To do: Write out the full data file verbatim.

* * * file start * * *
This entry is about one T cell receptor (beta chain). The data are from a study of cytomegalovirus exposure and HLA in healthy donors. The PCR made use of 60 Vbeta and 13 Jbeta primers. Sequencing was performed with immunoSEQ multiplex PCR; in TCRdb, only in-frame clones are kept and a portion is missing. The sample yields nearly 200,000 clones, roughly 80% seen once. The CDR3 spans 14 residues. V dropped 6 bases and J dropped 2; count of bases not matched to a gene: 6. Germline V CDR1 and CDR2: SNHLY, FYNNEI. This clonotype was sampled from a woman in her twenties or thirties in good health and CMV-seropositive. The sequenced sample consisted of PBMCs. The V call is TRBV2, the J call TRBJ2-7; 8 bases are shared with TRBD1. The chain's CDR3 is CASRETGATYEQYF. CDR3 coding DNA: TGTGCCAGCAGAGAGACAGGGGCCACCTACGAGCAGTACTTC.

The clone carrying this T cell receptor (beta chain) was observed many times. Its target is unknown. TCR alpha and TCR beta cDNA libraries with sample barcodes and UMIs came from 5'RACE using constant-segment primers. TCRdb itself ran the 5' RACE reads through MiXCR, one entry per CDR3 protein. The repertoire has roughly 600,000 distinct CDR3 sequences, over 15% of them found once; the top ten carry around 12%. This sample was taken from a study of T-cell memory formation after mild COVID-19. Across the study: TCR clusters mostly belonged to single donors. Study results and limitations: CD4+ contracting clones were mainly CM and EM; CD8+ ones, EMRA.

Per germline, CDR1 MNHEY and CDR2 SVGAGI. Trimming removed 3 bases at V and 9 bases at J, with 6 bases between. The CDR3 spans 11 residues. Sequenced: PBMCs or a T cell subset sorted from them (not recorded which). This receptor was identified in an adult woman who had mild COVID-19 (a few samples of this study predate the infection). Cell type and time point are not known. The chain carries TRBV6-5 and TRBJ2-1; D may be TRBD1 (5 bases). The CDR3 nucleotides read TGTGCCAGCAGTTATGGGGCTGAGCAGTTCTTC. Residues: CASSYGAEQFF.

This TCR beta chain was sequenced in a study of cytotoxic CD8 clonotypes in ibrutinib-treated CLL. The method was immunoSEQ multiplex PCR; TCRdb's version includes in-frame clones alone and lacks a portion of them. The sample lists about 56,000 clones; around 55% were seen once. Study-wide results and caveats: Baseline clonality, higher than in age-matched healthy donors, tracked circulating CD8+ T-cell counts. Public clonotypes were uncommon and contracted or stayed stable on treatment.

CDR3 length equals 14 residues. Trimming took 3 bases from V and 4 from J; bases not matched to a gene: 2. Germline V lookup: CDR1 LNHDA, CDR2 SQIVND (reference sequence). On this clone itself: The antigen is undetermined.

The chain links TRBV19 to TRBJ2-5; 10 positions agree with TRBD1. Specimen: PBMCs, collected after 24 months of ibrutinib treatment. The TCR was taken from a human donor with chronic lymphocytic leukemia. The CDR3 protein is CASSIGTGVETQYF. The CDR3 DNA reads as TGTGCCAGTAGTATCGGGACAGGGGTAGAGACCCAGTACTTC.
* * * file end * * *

This entry is about one T cell receptor (beta chain). The data are from a study of cytomegalovirus exposure and HLA in healthy donors. The PCR made use of 60 Vbeta and 13 Jbeta primers. Sequencing was performed with immunoSEQ multiplex PCR; in TCRdb, only in-frame clones are kept and a portion is missing. The sample yields nearly 200,000 clones, roughly 80% seen once. The CDR3 spans 14 residues. V dropped 6 bases and J dropped 2; count of bases not matched to a gene: 6. Germline V CDR1 and CDR2: SNHLY, FYNNEI. This clonotype was sampled from a woman in her twenties or thirties in good health and CMV-seropositive. The sequenced sample consisted of PBMCs. The V call is TRBV2, the J call TRBJ2-7; 8 bases are shared with TRBD1. The chain's CDR3 is CASRETGATYEQYF. CDR3 coding DNA: TGTGCCAGCAGAGAGACAGGGGCCACCTACGAGCAGTACTTC.

The clone carrying this T cell receptor (beta chain) was observed many times. Its target is unknown. TCR alpha and TCR beta cDNA libraries with sample barcodes and UMIs came from 5'RACE using constant-segment primers. TCRdb itself ran the 5' RACE reads through MiXCR, one entry per CDR3 protein. The repertoire has roughly 600,000 distinct CDR3 sequences, over 15% of them found once; the top ten carry around 12%. This sample was taken from a study of T-cell memory formation after mild COVID-19. Across the study: TCR clusters mostly belonged to single donors. Study results and limitations: CD4+ contracting clones were mainly CM and EM; CD8+ ones, EMRA.

Per germline, CDR1 MNHEY and CDR2 SVGAGI. Trimming removed 3 bases at V and 9 bases at J, with 6 bases between. The CDR3 spans 11 residues. Sequenced: PBMCs or a T cell subset sorted from them (not recorded which). This receptor was identified in an adult woman who had mild COVID-19 (a few samples of this study predate the infection). Cell type and time point are not known. The chain carries TRBV6-5 and TRBJ2-1; D may be TRBD1 (5 bases). The CDR3 nucleotides read TGTGCCAGCAGTTATGGGGCTGAGCAGTTCTTC. Residues: CASSYGAEQFF.

This TCR beta chain was sequenced in a study of cytotoxic CD8 clonotypes in ibrutinib-treated CLL. The method was immunoSEQ multiplex PCR; TCRdb's version includes in-frame clones alone and lacks a portion of them. The sample lists about 56,000 clones; around 55% were seen once. Study-wide results and caveats: Baseline clonality, higher than in age-matched healthy donors, tracked circulating CD8+ T-cell counts. Public clonotypes were uncommon and contracted or stayed stable on treatment.

CDR3 length equals 14 residues. Trimming took 3 bases from V and 4 from J; bases not matched to a gene: 2. Germline V lookup: CDR1 LNHDA, CDR2 SQIVND (reference sequence). On this clone itself: The antigen is undetermined.

The chain links TRBV19 to TRBJ2-5; 10 positions agree with TRBD1. Specimen: PBMCs, collected after 24 months of ibrutinib treatment. The TCR was taken from a human donor with chronic lymphocytic leukemia. The CDR3 protein is CASSIGTGVETQYF. The CDR3 DNA reads as TGTGCCAGTAGTATCGGGACAGGGGTAGAGACCCAGTACTTC.